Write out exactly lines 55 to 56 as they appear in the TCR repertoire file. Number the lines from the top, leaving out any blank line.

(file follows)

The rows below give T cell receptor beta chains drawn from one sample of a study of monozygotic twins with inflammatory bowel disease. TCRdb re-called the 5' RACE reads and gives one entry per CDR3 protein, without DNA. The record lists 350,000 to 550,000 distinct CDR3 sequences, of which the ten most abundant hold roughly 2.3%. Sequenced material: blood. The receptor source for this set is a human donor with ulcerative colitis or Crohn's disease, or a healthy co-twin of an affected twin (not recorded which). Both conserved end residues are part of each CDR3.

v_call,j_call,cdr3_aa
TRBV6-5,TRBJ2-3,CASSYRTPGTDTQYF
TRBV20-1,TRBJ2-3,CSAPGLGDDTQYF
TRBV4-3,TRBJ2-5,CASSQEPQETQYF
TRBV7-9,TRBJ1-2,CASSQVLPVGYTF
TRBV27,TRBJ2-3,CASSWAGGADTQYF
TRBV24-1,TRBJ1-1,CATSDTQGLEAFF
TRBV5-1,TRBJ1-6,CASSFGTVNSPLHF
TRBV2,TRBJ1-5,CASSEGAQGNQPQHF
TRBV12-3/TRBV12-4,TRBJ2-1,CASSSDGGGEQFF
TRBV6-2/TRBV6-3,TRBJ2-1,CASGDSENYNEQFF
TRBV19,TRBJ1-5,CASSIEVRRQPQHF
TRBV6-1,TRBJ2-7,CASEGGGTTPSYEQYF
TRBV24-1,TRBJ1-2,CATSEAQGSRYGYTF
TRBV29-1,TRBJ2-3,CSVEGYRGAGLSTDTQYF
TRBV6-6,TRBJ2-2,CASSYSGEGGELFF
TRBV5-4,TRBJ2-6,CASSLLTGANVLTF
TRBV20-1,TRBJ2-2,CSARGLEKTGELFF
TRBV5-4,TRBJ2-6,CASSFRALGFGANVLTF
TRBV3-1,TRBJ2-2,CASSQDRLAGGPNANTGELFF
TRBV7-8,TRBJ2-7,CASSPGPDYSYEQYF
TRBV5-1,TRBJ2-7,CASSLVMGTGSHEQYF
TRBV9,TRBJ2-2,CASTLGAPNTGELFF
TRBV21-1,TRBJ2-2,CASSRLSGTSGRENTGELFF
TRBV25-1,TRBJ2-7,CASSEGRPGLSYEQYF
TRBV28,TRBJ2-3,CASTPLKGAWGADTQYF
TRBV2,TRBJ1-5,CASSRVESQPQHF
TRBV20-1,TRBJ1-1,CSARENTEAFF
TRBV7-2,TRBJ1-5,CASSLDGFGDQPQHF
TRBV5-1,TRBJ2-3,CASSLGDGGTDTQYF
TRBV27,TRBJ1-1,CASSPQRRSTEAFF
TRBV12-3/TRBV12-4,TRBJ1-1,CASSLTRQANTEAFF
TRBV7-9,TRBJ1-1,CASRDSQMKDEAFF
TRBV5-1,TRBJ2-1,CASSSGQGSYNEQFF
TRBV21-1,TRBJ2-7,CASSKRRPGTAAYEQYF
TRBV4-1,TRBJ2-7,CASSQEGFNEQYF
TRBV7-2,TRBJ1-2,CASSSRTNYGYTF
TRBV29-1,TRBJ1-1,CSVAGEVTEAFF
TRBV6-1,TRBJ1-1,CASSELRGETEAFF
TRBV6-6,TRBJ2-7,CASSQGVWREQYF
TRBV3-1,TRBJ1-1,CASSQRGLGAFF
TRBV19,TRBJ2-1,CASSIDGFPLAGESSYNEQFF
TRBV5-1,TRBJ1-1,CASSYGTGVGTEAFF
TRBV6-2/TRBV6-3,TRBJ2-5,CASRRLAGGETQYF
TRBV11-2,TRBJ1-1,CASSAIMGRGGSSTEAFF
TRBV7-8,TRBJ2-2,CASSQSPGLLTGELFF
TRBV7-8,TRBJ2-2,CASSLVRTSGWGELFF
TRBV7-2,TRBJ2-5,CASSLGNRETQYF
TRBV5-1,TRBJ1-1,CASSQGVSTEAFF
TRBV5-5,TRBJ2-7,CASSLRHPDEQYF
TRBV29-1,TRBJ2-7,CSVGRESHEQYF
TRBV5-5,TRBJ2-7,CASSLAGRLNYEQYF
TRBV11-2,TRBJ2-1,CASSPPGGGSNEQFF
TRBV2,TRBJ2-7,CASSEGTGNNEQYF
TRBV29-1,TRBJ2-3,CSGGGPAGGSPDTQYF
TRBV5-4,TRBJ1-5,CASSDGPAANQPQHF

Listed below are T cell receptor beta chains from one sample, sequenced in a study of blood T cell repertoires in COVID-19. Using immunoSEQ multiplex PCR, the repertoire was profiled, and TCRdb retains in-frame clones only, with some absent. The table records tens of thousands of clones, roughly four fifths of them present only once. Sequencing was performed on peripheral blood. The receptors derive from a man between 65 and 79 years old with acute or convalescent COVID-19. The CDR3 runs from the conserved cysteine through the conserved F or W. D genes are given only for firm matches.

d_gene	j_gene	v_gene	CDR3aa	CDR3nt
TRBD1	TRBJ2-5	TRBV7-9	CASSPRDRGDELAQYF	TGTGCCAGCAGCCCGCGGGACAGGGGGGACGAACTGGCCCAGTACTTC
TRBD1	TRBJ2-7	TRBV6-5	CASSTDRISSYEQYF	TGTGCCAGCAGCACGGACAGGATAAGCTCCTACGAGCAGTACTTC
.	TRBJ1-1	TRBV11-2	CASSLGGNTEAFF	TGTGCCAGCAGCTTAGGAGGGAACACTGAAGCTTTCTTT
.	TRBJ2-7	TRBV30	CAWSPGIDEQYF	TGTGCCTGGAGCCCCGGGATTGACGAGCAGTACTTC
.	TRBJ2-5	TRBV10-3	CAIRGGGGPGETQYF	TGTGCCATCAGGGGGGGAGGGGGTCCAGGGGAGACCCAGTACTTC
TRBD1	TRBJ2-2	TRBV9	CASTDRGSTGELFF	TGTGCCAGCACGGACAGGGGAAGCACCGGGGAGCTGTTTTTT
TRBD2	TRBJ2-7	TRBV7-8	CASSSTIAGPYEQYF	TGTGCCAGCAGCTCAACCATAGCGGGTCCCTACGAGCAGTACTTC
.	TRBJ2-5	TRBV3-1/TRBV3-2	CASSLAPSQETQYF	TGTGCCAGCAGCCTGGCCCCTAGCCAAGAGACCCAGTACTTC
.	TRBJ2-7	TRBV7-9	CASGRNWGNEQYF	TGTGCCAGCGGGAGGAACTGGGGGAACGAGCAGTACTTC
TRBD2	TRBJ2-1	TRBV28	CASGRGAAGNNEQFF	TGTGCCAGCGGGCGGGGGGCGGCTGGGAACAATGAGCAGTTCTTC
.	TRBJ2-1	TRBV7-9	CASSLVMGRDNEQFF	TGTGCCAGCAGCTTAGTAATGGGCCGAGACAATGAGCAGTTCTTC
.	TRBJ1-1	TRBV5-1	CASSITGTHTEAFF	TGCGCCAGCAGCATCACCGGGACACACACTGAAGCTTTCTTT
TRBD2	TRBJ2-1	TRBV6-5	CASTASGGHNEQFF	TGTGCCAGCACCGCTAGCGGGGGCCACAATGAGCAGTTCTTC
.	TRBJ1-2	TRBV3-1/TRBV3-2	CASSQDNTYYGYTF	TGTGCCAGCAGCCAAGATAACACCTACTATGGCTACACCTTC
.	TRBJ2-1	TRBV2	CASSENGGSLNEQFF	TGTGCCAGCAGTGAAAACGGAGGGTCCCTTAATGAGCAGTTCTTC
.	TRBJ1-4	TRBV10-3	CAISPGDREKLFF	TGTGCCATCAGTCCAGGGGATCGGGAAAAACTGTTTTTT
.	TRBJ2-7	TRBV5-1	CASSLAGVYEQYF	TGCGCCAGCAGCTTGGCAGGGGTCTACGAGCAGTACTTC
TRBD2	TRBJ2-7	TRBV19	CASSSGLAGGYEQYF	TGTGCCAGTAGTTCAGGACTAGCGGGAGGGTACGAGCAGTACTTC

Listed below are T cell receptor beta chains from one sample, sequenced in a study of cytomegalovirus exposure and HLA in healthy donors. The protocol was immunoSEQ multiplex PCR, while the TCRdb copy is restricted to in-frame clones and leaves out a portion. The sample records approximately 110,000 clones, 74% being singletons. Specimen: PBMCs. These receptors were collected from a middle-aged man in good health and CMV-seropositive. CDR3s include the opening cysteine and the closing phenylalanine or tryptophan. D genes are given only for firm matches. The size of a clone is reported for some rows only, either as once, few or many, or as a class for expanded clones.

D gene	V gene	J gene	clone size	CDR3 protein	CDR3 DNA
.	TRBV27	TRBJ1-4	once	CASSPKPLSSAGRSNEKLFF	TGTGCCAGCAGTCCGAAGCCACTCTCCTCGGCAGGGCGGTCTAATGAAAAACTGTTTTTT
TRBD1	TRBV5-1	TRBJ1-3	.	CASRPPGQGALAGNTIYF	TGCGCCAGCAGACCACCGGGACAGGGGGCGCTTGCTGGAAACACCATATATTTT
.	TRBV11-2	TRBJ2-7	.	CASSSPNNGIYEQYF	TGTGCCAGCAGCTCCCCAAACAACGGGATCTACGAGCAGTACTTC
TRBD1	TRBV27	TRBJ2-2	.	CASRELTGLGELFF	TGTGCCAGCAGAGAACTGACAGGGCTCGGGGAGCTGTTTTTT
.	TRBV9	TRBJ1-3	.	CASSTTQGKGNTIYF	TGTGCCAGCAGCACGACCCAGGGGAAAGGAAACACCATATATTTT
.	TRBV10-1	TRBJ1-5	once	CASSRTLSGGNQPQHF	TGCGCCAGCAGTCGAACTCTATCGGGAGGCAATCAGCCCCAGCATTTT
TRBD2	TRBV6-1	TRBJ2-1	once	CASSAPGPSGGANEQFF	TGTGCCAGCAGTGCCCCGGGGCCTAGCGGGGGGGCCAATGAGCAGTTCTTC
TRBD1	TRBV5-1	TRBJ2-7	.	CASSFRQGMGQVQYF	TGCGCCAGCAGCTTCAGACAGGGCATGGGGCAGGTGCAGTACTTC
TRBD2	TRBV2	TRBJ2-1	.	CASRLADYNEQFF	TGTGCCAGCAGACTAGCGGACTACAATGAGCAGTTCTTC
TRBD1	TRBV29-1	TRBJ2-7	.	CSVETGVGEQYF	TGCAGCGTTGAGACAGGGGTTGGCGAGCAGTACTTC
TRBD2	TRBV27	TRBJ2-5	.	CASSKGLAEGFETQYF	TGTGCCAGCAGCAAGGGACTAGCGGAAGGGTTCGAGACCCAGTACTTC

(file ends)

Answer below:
TRBV2,TRBJ2-7,CASSEGTGNNEQYF
TRBV29-1,TRBJ2-3,CSGGGPAGGSPDTQYF